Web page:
-Do i want to maintain relations with the other group
Culture Broker
Children Fulfilling Family Functions Because of Acculturation Gap

Ex. Translating/answering the phone
Types of Stressors
Major life events
Daily Hassles
Ambient/Chronic Stressors(racism, poverty, illness)
Life Transitions(to high school, parenthood, etc.)
Risk Factors
Aspects of the person or the environment which increase the chances of a bad outcome
Personal or environmental
Protective factors
Aspects of the person and environment which lessen the chances that the person will have a bad outcome
personal and environmental
SOCIAL NETWORKS
ARE COMPRISED OF THOSE INDIVIDUALS WHO ARE IMPORTANT TO YOU, WHO YOU COULD TURN TO FOR DIFFERENT KINDS OF PROBLEMS.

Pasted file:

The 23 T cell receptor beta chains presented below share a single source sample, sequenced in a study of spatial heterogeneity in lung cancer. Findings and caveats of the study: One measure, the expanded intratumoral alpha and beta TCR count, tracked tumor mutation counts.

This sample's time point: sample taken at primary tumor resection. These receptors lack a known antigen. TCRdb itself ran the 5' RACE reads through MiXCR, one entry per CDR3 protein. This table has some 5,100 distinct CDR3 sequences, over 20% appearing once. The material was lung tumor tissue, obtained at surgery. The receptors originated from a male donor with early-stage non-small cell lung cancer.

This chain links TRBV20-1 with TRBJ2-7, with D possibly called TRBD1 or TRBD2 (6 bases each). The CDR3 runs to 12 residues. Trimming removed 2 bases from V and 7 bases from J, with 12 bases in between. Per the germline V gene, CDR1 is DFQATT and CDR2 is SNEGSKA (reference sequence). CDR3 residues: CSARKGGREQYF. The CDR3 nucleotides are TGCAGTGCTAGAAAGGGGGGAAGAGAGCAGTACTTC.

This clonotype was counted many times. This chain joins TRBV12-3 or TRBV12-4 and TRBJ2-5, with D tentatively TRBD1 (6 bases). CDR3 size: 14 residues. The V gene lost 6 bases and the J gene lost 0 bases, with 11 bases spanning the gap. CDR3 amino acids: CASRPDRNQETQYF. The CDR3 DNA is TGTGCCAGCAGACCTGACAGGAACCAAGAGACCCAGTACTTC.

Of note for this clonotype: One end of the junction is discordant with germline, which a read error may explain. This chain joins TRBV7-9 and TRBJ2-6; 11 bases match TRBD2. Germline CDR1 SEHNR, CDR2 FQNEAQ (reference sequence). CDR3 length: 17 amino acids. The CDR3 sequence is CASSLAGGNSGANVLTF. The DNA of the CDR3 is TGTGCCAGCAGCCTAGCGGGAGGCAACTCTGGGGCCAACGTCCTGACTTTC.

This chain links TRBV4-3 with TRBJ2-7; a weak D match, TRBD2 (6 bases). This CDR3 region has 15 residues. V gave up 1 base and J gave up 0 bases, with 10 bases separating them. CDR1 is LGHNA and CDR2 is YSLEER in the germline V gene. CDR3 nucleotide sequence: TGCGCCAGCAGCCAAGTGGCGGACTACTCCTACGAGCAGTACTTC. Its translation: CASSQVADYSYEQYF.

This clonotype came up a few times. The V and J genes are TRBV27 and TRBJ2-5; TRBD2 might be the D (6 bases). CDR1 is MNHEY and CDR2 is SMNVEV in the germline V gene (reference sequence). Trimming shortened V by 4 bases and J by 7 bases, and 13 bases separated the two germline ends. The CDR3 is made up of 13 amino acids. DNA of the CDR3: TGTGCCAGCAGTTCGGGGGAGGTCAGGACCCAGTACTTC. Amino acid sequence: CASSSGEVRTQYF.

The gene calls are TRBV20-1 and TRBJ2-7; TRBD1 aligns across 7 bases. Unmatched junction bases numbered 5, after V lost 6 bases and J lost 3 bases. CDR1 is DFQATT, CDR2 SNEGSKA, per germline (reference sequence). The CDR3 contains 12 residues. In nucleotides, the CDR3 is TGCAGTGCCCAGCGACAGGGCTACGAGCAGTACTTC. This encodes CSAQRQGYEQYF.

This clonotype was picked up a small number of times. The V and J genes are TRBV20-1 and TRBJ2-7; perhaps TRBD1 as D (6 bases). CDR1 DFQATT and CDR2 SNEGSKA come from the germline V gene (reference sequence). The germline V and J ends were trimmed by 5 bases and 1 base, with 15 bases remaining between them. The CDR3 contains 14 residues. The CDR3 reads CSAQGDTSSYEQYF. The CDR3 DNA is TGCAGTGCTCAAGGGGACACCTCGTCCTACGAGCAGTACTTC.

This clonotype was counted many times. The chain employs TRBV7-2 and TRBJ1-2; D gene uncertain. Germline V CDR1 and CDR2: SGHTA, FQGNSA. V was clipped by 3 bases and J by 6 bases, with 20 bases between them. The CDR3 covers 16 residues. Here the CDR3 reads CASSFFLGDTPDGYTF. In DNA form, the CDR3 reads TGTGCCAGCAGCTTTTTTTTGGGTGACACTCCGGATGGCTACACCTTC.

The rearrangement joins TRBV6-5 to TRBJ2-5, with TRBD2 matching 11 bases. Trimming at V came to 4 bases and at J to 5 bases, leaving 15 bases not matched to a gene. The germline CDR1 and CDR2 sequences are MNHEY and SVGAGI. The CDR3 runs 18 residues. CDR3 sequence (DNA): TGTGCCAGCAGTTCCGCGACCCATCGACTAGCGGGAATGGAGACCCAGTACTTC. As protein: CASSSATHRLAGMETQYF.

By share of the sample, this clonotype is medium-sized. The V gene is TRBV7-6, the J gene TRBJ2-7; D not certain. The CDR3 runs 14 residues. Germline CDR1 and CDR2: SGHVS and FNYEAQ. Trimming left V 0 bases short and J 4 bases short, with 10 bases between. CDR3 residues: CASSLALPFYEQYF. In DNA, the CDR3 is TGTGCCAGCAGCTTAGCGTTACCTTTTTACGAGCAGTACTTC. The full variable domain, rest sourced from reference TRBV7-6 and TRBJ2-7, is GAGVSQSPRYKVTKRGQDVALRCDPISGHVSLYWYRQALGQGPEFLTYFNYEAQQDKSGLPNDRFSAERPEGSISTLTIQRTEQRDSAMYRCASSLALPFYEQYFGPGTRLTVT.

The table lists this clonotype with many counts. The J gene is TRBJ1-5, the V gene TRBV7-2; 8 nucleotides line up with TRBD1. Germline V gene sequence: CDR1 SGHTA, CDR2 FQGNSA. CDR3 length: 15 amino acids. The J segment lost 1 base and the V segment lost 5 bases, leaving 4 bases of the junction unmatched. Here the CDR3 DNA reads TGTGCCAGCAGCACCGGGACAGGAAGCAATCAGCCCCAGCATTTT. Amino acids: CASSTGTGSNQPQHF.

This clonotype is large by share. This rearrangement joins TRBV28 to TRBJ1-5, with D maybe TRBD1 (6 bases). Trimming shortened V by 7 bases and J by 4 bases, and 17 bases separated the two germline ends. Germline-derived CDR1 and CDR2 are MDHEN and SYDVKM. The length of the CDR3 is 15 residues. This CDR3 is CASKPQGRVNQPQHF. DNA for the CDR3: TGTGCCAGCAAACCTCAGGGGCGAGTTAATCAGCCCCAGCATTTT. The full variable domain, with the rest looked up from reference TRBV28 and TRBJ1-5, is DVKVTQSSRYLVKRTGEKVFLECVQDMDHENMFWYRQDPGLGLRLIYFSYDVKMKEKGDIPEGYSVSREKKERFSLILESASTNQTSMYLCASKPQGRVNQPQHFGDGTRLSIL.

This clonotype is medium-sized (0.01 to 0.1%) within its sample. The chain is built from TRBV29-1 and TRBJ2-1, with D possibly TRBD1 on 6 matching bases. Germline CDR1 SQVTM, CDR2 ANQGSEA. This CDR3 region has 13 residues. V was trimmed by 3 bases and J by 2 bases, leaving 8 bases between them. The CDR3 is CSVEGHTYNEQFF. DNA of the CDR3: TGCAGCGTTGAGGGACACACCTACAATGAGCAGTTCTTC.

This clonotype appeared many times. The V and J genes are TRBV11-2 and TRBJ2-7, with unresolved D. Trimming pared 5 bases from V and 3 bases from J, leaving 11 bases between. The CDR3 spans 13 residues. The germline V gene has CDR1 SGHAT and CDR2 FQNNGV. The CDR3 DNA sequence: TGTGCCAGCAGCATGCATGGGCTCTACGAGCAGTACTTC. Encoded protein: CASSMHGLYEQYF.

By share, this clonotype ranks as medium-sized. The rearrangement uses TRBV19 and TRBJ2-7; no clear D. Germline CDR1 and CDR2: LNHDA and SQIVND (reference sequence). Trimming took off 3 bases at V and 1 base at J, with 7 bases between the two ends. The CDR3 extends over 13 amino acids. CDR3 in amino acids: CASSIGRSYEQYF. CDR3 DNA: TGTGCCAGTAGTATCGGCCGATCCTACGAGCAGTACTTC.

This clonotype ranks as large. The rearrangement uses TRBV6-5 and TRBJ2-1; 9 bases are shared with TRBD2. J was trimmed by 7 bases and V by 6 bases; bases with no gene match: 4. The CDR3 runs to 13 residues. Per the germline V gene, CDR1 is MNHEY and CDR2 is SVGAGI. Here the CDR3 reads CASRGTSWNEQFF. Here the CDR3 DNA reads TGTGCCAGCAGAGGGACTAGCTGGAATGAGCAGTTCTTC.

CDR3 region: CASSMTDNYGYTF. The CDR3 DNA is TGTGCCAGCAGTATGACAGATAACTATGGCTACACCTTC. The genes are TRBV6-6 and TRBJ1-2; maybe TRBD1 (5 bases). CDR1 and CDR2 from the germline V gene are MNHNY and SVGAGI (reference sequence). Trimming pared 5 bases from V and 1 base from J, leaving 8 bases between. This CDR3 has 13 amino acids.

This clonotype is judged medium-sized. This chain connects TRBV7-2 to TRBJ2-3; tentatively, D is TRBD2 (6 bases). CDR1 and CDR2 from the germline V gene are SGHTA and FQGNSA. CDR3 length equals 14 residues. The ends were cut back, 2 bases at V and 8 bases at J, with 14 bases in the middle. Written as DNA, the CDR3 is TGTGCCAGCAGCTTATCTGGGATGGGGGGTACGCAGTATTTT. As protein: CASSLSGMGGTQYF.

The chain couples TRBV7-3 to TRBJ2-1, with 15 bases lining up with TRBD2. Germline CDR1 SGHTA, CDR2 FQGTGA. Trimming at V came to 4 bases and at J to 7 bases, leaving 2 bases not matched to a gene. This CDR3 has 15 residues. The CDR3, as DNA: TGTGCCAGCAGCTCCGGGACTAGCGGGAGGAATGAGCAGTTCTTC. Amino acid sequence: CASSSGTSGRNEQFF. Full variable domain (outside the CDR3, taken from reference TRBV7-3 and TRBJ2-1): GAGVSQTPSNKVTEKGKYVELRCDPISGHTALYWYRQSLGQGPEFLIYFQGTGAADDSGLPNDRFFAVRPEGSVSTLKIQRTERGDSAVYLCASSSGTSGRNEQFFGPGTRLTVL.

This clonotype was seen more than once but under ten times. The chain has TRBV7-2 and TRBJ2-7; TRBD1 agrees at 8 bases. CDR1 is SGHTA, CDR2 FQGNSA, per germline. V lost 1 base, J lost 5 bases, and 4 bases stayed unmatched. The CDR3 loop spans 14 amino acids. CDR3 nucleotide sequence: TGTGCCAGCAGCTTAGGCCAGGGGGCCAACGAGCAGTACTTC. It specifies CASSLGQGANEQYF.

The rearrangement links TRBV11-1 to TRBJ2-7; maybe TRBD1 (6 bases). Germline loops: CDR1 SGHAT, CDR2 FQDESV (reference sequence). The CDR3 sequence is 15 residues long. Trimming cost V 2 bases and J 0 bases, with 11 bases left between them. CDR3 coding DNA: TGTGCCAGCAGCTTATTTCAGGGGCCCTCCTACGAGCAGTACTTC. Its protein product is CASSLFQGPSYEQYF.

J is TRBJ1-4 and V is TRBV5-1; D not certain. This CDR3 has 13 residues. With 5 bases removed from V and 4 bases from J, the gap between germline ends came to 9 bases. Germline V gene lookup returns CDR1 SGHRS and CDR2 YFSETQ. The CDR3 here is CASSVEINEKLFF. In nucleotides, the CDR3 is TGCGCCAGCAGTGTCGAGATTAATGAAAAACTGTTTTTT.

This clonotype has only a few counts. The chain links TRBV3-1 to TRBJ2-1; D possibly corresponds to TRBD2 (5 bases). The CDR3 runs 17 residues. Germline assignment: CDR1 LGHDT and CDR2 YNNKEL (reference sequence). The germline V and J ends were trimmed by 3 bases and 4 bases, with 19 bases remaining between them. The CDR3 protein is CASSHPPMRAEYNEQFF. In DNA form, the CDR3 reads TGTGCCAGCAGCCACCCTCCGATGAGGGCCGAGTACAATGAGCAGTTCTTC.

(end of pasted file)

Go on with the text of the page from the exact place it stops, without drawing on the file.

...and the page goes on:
Structural Characteristics of Networks
HOW LARGE THEY ARE, THE GENDER AND ETHNICITY COMPOSITION

--intensity and length of relationships
Indigeous Ties
Naturally occuring social support

Just as good or better than grafted support
Grafted Ties
Planned social support
Personal Resources for Coping with Stress
managing emotions, motivations, cognitions
Environmental Resources for Coping with Stress
youth groups, mutual help organizations, religious congregations
Problem-focused coping
Addressing a problem directly
Emotion-focused coping
address the emotions that accompany the problem rather than the problem itself
Life Domain Approach to Understanding Stress
Daily life is a mosaic of potentially interdependent life settings and relationships: work, family, friends, leisure, etc. THESE DIFFERENT SETTINGS AND KINDS OF RELATIONSHIPS CONSTITUTE THE LIFE DOMAINS APPROACH OF SWINDLE AND MOOS